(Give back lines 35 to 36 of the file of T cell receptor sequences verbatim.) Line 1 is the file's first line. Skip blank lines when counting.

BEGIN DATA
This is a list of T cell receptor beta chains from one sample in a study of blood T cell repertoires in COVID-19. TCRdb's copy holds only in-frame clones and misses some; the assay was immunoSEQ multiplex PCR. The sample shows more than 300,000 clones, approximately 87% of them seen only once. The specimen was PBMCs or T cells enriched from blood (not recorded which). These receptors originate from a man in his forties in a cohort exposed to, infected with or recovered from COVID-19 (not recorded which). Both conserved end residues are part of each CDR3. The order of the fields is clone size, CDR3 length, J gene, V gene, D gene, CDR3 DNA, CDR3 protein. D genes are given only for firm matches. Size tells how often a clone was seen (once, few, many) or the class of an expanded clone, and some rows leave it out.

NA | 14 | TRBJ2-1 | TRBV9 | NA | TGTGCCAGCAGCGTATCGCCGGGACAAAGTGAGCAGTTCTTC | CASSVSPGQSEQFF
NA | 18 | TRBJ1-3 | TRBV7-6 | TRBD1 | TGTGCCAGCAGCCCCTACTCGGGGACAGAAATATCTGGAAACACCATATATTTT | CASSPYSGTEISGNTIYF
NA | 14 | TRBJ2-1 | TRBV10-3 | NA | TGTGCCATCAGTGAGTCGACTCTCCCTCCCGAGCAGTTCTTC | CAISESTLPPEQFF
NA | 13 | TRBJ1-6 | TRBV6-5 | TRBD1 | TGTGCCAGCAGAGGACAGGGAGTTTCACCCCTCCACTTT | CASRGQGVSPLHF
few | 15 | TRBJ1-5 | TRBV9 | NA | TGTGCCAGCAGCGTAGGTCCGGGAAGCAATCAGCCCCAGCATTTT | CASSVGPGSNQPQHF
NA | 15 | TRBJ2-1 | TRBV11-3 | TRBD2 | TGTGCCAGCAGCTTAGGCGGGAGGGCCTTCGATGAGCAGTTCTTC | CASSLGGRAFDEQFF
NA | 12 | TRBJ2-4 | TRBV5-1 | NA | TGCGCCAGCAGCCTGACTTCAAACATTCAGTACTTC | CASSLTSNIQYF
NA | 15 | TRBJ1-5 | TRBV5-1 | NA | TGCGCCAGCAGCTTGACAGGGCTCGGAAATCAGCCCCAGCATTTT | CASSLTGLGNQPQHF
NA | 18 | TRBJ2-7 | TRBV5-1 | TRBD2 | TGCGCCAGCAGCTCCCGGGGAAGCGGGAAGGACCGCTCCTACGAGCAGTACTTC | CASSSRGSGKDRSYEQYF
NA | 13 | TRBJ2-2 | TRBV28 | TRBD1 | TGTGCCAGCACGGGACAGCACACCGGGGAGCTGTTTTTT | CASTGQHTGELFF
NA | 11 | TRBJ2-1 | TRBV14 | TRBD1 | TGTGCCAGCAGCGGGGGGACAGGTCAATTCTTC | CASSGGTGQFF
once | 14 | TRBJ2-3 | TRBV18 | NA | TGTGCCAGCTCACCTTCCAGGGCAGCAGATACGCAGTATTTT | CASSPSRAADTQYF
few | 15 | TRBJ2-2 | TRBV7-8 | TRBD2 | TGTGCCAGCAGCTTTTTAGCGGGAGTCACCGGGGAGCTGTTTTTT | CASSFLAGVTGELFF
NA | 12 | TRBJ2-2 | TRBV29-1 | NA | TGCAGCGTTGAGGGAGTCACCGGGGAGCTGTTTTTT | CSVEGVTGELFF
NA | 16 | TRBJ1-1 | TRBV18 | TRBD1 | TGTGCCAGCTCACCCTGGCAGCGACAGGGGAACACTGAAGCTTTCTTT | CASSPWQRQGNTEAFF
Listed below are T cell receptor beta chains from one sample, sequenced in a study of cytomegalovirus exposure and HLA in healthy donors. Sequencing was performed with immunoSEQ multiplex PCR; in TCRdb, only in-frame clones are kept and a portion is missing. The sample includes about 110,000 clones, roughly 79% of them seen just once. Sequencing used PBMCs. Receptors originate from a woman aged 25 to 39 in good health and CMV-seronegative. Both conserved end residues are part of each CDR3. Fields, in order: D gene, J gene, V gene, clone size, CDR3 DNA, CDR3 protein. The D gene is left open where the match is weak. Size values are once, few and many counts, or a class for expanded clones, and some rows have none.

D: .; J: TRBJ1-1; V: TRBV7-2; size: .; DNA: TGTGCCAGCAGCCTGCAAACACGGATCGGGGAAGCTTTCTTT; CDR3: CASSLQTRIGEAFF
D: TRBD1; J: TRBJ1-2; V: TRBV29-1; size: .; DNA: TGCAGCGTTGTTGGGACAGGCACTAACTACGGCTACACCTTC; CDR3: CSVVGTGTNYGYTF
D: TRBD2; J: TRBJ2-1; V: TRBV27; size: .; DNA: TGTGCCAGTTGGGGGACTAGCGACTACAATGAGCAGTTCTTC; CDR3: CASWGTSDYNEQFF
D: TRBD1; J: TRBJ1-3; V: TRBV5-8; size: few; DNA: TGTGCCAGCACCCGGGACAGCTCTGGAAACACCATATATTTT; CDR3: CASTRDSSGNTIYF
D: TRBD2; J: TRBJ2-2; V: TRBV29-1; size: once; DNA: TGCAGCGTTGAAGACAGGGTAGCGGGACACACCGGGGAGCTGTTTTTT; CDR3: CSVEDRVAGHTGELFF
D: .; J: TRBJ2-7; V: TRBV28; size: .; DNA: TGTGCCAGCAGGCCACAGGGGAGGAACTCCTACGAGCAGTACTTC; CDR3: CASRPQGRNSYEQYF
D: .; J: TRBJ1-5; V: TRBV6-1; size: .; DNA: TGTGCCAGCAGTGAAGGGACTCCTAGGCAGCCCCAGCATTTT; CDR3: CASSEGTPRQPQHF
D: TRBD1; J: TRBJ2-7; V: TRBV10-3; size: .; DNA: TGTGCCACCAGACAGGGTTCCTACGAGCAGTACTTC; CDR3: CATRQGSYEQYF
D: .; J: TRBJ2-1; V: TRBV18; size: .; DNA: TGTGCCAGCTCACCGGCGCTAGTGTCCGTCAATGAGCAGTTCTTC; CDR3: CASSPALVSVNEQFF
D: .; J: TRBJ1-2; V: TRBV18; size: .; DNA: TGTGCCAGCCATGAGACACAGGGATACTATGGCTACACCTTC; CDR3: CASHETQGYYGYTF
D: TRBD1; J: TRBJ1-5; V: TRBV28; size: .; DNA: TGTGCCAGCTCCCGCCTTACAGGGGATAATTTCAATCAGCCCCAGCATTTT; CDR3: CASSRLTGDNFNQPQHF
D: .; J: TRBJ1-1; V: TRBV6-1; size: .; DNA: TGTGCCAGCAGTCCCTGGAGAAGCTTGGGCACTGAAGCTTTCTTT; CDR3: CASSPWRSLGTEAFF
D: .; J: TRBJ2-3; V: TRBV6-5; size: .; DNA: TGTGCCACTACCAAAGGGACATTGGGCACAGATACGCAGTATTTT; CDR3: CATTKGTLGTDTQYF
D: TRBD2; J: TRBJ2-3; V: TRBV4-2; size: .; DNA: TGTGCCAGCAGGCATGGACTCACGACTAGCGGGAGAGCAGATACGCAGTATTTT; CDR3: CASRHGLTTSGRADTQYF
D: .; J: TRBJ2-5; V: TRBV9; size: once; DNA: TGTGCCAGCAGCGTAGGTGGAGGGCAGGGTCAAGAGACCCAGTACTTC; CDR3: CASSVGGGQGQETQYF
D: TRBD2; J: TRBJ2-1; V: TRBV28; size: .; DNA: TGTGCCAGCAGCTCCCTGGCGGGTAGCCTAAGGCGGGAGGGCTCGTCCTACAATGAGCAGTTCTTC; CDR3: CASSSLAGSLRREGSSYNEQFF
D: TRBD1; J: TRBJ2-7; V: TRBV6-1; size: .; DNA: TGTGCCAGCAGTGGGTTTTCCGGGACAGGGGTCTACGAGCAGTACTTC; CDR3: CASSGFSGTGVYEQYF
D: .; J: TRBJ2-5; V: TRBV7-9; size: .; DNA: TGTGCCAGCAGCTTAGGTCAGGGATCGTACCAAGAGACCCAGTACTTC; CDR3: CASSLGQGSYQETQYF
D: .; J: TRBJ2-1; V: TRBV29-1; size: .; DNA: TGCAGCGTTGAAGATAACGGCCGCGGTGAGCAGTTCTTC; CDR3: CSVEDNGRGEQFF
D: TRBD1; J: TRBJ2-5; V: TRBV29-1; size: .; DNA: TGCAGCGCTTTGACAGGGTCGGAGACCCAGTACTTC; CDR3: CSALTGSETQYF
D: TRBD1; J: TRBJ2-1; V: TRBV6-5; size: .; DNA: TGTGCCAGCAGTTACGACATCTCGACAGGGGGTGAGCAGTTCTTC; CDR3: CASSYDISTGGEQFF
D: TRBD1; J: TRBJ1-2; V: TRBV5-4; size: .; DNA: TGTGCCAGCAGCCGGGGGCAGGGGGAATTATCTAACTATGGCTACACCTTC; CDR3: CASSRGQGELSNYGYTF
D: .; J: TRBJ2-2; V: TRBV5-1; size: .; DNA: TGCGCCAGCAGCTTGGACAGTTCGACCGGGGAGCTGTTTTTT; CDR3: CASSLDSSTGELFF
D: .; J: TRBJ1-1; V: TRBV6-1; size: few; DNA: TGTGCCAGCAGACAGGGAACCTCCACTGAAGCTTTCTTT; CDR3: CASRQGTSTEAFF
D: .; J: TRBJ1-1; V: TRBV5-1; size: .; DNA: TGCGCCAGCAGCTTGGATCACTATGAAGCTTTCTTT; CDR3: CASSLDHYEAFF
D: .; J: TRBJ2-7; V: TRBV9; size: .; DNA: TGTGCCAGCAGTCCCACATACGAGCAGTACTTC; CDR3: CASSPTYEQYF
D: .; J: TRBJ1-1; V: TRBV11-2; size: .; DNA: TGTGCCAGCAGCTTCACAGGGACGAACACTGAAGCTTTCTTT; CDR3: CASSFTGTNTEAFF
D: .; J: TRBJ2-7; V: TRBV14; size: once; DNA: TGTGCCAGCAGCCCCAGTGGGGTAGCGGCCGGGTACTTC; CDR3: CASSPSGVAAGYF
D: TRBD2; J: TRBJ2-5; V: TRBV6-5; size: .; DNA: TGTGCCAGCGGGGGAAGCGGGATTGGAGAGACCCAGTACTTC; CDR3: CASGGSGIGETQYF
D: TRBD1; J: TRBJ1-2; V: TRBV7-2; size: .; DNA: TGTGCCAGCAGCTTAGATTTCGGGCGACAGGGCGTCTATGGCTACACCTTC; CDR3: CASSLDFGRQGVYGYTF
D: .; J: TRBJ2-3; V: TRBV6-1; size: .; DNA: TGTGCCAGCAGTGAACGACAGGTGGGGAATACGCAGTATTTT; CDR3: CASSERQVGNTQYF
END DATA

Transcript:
D: .; J: TRBJ2-5; V: TRBV7-9; size: .; DNA: TGTGCCAGCAGCTTAGGTCAGGGATCGTACCAAGAGACCCAGTACTTC; CDR3: CASSLGQGSYQETQYF
D: .; J: TRBJ2-1; V: TRBV29-1; size: .; DNA: TGCAGCGTTGAAGATAACGGCCGCGGTGAGCAGTTCTTC; CDR3: CSVEDNGRGEQFF